A beautiful place to live
We all want to live someplace beautiful. A place where green things grow and we relax, play, and maybe even entertain. But how can we find that place, even when we are limited by our homes, our climates, and our lifestyles? With a dizzying number of landscaping and garden styles, it can be tough to figure out which one suits you best and how to bring it home.
Never fear! Plants and Petals is here with a simple and easy tour through some common landscaping style via some of the world’s most beautiful examples.
A tour of landscaping styles
There are currently several different types of landscape styles—too many to list here. Some have been around for a long time (hundreds of years!), and some are much newer to the scene. Let’s see if any of these descriptions capture the perfect picture of your dream garden:
French Garden: One of the most formal landscape styles is the French garden. If you have ever seen the gardens at the Palace of Versailles, then you have seen the master blueprint for the French garden. Carefully and mathematically planned, these gardens represent order, and the human ability to create order out of the chaos of nature. These gardens are meant to be viewed from above, like from a raised terrace. They tend to feature trees planted in straight lines, elaborate topiaries, and pools or fountains in symmetrical and controlled shapes.
English and Cottage Gardens: When many people think of a traditional English garden landscaping style, they may envision the sweeping gardens with lakes from movies like Pride and Prejudice. This style can be very formal and grand, with graveled paths between shrubbery, tree plantations, and flower beds on the borders. The style can also take a step back from the very formal and take on the cottage garden feel, especially for smaller homes. The cottage garden is more functional, containing plants for looking at and plants for eating. The plants are denser in this style, and flowers are for filling in the spaces between the vegetables. One of the most famous of the English garden style can be found at Kew Gardens, in London.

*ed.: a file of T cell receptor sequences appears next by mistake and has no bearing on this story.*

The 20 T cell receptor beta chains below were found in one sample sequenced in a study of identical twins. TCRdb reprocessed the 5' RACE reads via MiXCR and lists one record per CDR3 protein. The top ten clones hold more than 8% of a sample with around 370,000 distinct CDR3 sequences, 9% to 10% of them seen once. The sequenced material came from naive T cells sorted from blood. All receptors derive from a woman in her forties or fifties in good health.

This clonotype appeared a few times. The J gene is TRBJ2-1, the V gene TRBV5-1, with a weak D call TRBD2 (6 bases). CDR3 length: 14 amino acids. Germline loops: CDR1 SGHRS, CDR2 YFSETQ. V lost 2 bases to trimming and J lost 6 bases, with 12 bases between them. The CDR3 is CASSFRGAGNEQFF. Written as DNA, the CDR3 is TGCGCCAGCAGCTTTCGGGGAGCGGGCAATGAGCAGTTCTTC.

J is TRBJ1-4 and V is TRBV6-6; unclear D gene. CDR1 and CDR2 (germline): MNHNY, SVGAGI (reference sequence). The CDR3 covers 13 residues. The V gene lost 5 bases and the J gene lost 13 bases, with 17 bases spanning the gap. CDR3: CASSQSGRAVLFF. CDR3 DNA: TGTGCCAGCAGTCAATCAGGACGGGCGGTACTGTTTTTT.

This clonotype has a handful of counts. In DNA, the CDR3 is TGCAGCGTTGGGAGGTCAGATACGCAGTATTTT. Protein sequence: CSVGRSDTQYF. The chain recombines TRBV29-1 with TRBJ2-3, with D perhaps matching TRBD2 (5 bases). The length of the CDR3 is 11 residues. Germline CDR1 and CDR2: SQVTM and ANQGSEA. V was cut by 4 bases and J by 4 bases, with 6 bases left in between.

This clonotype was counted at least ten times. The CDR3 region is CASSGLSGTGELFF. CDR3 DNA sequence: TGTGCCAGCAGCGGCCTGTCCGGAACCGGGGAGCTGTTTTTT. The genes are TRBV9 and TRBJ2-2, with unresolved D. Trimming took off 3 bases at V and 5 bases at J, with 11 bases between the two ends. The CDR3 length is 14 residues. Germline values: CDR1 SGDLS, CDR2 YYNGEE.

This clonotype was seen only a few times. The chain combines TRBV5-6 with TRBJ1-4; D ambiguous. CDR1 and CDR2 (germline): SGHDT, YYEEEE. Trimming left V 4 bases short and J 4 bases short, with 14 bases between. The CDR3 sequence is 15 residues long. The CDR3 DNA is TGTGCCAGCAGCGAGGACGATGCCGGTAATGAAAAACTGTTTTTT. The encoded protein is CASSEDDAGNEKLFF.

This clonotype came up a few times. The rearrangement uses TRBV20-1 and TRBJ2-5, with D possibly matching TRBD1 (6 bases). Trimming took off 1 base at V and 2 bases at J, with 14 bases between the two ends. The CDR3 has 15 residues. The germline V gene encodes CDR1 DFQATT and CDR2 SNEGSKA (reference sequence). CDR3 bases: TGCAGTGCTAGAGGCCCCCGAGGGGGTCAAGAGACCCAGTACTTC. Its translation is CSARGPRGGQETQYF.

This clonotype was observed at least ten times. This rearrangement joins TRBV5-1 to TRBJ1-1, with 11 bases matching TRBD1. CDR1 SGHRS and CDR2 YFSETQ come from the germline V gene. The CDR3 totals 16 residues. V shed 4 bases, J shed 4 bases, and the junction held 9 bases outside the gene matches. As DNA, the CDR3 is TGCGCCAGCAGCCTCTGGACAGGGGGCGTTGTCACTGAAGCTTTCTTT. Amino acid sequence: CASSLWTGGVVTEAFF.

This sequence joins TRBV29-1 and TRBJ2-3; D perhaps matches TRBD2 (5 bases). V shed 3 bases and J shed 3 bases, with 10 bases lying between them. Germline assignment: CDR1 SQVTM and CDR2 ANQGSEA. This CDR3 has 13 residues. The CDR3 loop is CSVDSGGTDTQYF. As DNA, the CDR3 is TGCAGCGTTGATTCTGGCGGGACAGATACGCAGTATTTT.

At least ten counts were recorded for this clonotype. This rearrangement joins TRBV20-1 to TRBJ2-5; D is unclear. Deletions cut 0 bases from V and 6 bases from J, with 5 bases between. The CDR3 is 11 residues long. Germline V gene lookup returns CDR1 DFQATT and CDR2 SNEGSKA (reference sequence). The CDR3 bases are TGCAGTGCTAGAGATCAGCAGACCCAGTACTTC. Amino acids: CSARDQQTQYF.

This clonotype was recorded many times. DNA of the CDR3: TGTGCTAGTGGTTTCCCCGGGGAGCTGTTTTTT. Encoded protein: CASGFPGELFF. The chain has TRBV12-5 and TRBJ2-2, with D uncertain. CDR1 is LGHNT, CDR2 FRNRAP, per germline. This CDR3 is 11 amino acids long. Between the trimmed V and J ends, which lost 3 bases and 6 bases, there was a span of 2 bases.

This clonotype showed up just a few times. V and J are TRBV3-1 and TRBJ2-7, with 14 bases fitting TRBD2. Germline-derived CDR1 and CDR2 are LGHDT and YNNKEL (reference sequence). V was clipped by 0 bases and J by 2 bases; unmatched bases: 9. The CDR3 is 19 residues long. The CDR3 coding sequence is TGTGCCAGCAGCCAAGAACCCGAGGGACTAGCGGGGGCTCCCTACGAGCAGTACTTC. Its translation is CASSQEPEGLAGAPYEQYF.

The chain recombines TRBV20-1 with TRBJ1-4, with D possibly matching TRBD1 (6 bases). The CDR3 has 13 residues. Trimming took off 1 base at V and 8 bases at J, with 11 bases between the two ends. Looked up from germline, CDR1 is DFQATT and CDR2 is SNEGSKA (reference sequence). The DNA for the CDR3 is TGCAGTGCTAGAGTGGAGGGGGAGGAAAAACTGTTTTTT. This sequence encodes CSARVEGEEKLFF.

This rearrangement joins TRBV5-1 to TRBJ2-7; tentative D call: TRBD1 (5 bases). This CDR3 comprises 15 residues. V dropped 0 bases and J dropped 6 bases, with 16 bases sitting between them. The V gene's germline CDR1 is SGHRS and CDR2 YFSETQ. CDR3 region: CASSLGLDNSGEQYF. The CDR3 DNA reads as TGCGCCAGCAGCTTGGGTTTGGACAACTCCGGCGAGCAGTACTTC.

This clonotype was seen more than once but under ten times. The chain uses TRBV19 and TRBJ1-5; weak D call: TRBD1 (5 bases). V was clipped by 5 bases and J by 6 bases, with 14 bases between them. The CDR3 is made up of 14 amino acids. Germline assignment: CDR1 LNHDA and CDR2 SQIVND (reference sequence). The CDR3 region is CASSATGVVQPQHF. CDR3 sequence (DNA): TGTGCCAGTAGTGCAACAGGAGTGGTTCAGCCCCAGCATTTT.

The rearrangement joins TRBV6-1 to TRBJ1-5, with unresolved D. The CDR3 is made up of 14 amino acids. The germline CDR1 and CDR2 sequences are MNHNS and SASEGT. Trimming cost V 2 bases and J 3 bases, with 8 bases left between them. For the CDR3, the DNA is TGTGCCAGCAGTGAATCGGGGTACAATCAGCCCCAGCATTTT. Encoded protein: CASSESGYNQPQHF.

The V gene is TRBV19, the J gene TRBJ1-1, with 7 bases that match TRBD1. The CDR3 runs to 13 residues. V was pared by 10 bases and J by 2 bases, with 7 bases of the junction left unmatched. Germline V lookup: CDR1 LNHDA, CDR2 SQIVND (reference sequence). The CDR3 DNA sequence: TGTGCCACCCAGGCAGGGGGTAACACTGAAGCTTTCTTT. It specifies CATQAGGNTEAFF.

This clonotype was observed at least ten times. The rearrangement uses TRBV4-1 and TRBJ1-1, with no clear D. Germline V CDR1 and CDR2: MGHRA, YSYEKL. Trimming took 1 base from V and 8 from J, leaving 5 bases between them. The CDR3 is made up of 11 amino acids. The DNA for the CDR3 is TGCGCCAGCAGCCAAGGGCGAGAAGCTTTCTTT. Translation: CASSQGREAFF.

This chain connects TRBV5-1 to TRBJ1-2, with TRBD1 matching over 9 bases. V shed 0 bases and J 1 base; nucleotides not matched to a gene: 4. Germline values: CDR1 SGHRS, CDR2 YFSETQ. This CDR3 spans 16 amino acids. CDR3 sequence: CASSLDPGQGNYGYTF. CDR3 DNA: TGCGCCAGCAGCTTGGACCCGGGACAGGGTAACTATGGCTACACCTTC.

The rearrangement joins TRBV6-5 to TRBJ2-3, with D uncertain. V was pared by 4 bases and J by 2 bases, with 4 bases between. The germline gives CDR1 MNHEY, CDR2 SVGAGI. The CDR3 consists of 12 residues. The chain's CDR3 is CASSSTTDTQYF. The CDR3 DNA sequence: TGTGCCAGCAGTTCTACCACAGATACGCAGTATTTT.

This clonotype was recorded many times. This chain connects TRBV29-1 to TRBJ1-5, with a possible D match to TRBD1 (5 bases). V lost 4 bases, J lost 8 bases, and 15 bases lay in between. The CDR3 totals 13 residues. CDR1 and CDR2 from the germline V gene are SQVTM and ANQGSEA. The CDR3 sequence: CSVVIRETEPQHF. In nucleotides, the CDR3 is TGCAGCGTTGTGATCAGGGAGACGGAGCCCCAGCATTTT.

Modern: Like the very formal, French style, the modern landscaping style is characterized by symmetry and clean lines. It involves plenty of concrete and planters, and usually just one or two types of plants. The idea is simplicity and easy maintenance. Think of a swanky nightclub rooftop garden, and you’ve got the right idea. The Bridle Road Residence in Cape Town, South Africa is one of the most stunning examples you will see of this style.
Desert Gardens: Often also referred to as xeriscaping, this style is typically found in places where water is scarce and the landscape is stark. It can still be a green, colorful sanctuary—especially if you like succulents and wildflowers. You can still have trees, but they look best (and do better) if they are native to your area. Stealing ideas from desert botanical gardens like the one in Tucson, Arizona can be a great starting point.
Japanese: This type of garden provides the perfect place to meditate and contemplate nature, and is, in fact, its original purpose. The idea in a Japanese garden is balance, rather than symmetry. Using rocks, water features, plants, and ornaments like rock lanterns and rain chains, this type of landscape is soft, rounded, and textured. The Portland Japanese Garden in Oregon is a gorgeous representation of this style.
Mediterranean: Typically borrowing from Italy and Spain, Mediterranean landscapes invoke warm coastal living. Terra cotta flower pots and tiered fountains feature in this style, and an herb garden is a must. These gardens can be formal, invoking Rome, complete with bocce ball courts, and they can be very informal, reminiscent of the Greek seaside, sipping wine under the cypress trees. Dreaming of Spain? How about a visit to the famous Jardí Botànic in Barcelona?